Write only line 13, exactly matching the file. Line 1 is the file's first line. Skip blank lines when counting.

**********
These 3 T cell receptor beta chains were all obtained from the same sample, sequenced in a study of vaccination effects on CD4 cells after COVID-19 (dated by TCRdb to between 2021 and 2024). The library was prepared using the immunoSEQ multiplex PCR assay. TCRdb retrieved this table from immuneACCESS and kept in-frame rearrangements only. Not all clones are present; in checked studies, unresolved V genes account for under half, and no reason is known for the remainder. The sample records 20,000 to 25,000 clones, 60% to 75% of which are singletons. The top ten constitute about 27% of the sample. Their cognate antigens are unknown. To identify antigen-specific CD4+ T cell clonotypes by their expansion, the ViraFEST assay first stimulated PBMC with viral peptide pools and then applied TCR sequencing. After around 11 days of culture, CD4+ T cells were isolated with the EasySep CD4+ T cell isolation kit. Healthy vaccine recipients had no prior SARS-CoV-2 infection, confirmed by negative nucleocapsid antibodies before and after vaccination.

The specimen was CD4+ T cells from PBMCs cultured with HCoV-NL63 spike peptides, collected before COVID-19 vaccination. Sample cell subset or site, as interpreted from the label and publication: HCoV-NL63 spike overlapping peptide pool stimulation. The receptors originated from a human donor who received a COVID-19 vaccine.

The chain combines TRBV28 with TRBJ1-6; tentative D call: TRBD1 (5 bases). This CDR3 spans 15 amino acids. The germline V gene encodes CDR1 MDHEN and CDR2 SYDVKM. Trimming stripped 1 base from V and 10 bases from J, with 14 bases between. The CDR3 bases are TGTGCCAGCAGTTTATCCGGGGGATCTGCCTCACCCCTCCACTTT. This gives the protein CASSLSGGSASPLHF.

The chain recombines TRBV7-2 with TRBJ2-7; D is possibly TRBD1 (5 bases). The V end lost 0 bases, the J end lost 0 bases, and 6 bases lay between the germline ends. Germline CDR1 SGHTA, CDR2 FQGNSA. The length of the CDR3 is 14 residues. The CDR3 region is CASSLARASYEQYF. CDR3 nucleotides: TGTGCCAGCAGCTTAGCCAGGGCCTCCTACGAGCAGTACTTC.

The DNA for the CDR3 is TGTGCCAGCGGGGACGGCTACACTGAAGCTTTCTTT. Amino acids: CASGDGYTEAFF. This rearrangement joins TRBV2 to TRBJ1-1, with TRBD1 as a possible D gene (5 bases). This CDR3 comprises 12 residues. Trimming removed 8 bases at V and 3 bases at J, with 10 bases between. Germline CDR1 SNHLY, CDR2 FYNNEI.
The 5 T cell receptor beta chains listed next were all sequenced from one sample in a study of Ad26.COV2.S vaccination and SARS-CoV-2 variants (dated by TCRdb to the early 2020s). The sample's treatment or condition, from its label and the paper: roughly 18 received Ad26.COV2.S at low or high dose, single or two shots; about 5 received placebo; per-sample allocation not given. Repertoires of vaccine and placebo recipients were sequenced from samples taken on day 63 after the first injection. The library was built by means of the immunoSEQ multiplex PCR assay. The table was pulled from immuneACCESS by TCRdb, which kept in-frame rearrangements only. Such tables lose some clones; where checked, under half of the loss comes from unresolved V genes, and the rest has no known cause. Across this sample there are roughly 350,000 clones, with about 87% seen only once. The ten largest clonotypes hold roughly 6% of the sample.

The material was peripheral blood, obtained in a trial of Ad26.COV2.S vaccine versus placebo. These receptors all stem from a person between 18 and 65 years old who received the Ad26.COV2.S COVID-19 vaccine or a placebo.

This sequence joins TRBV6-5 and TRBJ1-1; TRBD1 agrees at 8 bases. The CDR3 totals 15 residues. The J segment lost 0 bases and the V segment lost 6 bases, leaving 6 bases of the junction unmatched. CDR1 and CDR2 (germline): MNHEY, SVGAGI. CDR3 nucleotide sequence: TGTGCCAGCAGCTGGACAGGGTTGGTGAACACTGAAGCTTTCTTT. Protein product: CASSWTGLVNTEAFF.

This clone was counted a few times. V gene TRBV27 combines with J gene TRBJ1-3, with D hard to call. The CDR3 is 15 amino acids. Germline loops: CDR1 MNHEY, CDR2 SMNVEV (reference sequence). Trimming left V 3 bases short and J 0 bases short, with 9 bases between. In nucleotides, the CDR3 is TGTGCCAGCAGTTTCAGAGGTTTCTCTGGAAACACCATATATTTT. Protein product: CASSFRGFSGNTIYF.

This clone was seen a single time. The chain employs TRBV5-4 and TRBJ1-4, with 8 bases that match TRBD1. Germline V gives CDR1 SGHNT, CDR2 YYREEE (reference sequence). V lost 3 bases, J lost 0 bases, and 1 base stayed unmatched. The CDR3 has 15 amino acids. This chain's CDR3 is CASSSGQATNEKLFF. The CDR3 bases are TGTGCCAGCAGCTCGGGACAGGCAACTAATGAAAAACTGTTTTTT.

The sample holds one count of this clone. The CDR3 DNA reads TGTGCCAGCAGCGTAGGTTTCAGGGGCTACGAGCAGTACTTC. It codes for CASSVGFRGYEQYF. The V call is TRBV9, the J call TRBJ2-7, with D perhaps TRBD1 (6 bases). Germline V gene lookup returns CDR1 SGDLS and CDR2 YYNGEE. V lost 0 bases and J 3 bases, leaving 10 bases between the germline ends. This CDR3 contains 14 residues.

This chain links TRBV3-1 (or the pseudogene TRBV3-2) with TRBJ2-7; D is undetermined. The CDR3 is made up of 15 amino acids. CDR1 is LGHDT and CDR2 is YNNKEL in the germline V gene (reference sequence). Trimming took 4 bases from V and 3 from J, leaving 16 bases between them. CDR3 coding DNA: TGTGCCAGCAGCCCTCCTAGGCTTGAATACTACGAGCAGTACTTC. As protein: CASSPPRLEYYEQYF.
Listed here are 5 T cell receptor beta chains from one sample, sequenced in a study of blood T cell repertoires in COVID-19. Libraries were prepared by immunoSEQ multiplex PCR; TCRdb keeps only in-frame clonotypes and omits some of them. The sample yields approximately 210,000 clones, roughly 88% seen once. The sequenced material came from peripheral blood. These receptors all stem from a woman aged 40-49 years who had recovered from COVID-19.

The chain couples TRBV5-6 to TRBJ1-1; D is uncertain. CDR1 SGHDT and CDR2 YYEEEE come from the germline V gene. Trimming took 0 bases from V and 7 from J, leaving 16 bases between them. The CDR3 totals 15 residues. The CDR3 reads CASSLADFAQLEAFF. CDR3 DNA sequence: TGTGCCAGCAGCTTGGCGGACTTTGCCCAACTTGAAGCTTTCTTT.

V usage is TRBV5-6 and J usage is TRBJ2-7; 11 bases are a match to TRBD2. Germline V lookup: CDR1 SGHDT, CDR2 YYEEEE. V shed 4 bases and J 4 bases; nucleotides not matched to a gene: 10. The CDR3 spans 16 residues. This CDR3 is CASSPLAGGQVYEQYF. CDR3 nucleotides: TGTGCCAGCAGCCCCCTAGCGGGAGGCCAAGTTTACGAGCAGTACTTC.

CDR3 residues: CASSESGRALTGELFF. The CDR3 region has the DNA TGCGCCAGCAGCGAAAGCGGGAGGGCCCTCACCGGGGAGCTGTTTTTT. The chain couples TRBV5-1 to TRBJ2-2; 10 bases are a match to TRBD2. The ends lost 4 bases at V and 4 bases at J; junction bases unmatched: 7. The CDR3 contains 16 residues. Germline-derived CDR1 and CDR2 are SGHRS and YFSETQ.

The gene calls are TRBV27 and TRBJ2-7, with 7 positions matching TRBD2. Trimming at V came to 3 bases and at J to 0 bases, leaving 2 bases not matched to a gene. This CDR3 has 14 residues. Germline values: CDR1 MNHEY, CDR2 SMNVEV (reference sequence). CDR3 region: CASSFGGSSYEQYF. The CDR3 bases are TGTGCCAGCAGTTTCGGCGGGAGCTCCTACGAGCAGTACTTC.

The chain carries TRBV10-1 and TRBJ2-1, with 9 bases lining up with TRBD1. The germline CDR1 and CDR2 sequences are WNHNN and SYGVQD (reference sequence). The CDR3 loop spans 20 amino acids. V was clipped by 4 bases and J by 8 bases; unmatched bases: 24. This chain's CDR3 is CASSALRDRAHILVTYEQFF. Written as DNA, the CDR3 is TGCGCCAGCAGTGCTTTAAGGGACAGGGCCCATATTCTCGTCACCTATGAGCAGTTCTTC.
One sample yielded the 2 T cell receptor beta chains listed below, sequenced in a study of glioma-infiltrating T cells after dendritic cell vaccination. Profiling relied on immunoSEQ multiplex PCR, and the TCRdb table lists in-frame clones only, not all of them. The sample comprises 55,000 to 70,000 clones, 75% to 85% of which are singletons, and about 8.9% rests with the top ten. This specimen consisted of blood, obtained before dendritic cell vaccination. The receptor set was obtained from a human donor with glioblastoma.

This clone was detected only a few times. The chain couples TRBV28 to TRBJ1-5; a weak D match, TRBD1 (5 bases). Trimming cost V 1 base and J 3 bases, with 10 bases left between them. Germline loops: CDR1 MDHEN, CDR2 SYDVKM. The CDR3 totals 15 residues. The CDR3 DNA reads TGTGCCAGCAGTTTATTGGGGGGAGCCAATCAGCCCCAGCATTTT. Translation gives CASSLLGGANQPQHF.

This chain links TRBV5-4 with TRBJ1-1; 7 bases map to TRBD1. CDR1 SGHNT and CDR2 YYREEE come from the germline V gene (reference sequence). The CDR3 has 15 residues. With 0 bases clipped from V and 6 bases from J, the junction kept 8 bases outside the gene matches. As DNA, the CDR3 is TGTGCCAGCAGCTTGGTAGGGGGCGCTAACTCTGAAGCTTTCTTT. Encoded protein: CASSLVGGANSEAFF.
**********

Listed here are 5 T cell receptor beta chains from one sample, sequenced in a study of blood T cell repertoires in COVID-19. Libraries were prepared by immunoSEQ multiplex PCR; TCRdb keeps only in-frame clonotypes and omits some of them. The sample yields approximately 210,000 clones, roughly 88% seen once. The sequenced material came from peripheral blood. These receptors all stem from a woman aged 40-49 years who had recovered from COVID-19.